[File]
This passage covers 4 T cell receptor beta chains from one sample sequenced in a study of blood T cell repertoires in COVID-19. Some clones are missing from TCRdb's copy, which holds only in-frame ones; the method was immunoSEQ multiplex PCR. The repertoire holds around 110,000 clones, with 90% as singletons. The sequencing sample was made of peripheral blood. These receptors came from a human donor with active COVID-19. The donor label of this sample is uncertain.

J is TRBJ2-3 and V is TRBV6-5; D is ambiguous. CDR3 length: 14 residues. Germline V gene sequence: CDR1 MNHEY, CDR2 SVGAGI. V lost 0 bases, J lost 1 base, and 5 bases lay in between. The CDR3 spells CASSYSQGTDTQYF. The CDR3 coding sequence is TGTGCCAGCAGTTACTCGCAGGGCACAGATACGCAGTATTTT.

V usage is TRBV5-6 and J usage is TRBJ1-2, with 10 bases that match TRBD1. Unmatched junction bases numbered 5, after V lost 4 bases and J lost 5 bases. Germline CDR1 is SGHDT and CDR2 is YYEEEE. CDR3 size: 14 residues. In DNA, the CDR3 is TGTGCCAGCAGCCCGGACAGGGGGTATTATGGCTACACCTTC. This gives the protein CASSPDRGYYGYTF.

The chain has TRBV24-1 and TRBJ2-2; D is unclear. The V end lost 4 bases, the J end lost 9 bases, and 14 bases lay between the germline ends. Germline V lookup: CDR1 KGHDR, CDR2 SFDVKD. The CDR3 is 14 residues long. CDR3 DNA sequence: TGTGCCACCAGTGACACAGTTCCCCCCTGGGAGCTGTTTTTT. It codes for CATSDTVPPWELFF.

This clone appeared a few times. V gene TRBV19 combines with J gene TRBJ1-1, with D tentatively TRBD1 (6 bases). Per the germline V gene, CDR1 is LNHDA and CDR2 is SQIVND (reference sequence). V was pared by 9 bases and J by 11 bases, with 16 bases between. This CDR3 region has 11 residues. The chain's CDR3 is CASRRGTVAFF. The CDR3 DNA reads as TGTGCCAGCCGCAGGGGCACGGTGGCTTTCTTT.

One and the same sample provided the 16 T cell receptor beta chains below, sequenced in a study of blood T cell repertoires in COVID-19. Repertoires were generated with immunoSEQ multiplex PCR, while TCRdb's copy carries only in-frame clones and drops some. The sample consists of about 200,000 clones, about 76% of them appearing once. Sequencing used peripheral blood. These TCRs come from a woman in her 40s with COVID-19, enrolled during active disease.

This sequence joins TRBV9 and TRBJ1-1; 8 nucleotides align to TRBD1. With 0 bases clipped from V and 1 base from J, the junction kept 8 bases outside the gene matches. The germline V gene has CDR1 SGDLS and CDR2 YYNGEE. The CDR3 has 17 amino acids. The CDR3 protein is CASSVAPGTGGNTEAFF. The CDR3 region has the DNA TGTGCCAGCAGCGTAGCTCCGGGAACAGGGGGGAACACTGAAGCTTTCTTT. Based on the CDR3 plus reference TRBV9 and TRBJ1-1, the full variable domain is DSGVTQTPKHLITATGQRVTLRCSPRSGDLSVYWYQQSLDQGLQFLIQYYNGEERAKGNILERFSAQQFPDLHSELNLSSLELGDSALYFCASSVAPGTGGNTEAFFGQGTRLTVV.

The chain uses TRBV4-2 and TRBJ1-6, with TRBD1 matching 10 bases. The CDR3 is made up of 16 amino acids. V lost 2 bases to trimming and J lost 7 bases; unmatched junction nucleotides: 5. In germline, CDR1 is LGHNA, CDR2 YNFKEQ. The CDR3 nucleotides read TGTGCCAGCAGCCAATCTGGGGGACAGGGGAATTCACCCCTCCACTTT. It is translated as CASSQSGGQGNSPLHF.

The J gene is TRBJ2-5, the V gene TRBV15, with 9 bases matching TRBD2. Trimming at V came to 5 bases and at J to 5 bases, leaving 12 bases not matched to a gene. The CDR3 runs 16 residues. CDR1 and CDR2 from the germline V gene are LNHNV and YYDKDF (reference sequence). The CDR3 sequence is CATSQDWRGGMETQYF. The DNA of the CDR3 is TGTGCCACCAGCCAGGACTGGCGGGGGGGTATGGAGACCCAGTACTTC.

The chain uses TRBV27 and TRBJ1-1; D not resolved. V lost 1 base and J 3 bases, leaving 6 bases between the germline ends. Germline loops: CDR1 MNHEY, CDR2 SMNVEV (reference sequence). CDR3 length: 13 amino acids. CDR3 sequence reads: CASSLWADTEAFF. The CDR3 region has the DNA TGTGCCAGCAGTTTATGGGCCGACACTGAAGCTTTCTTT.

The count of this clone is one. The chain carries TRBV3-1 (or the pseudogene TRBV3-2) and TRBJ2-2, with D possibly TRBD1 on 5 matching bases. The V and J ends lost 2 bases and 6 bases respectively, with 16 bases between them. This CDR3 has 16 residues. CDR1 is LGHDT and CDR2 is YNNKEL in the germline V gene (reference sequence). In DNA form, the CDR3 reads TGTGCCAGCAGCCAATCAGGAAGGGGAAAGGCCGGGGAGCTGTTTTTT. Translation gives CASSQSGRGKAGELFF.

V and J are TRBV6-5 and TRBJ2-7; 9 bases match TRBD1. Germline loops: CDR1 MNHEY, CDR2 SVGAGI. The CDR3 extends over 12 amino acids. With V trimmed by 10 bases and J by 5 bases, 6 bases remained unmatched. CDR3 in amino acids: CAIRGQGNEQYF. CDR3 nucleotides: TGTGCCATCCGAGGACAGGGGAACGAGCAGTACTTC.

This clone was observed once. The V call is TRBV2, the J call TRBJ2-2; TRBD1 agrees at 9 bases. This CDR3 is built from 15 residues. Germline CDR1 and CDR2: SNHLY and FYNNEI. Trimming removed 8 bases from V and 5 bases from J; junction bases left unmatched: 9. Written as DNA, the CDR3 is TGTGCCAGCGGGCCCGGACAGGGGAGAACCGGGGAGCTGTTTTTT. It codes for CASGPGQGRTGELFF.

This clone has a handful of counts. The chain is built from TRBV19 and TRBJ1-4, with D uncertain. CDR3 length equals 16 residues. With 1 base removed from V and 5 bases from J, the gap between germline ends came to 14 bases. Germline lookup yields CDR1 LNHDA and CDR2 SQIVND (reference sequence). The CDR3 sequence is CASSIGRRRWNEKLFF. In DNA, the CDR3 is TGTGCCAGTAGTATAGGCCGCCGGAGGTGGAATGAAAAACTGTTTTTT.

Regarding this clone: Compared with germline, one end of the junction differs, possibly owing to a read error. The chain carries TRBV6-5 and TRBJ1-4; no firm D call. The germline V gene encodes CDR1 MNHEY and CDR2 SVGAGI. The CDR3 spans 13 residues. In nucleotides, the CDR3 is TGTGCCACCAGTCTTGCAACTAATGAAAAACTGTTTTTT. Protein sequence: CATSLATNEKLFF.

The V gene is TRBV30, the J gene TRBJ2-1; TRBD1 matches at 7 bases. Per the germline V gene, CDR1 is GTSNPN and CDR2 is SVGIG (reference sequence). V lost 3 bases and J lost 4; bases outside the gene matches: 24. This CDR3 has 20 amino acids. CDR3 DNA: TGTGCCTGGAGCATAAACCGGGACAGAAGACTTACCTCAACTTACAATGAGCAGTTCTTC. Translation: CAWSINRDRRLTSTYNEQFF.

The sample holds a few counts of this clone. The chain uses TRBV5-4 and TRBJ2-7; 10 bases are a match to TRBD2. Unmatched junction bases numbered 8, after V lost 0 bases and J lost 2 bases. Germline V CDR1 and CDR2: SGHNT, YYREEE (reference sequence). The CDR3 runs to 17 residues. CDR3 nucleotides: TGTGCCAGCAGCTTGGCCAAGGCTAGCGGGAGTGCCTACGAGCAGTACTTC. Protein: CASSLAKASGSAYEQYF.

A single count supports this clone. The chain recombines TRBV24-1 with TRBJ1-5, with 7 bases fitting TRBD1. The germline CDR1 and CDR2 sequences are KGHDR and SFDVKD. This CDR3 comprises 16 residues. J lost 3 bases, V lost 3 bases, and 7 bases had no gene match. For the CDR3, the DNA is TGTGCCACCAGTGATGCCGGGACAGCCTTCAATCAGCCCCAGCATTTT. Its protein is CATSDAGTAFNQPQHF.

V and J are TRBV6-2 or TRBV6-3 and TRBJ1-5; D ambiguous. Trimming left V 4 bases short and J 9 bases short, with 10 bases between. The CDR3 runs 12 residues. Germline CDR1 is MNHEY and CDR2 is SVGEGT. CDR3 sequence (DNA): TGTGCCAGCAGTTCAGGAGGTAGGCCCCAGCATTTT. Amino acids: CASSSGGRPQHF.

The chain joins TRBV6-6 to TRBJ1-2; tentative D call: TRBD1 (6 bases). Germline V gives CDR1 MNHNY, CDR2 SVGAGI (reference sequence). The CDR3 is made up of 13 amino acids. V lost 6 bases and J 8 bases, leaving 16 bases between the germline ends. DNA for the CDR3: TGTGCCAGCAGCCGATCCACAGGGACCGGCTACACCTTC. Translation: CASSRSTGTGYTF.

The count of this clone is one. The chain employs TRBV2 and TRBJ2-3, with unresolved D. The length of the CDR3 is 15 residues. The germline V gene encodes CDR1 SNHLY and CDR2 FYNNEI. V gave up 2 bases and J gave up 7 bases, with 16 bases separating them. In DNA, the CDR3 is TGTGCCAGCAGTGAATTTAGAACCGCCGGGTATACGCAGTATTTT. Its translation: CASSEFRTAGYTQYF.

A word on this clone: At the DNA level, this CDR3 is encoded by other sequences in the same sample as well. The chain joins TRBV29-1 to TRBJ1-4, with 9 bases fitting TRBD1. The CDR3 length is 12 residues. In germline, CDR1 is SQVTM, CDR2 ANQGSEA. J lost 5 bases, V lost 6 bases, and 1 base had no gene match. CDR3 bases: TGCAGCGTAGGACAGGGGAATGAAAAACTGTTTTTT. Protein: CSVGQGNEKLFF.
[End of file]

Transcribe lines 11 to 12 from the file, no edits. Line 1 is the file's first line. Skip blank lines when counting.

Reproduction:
The count of this clone is one. The chain carries TRBV3-1 (or the pseudogene TRBV3-2) and TRBJ2-2, with D possibly TRBD1 on 5 matching bases. The V and J ends lost 2 bases and 6 bases respectively, with 16 bases between them. This CDR3 has 16 residues. CDR1 is LGHDT and CDR2 is YNNKEL in the germline V gene (reference sequence). In DNA form, the CDR3 reads TGTGCCAGCAGCCAATCAGGAAGGGGAAAGGCCGGGGAGCTGTTTTTT. Translation gives CASSQSGRGKAGELFF.

V and J are TRBV6-5 and TRBJ2-7; 9 bases match TRBD1. Germline loops: CDR1 MNHEY, CDR2 SVGAGI. The CDR3 extends over 12 amino acids. With V trimmed by 10 bases and J by 5 bases, 6 bases remained unmatched. CDR3 in amino acids: CAIRGQGNEQYF. CDR3 nucleotides: TGTGCCATCCGAGGACAGGGGAACGAGCAGTACTTC.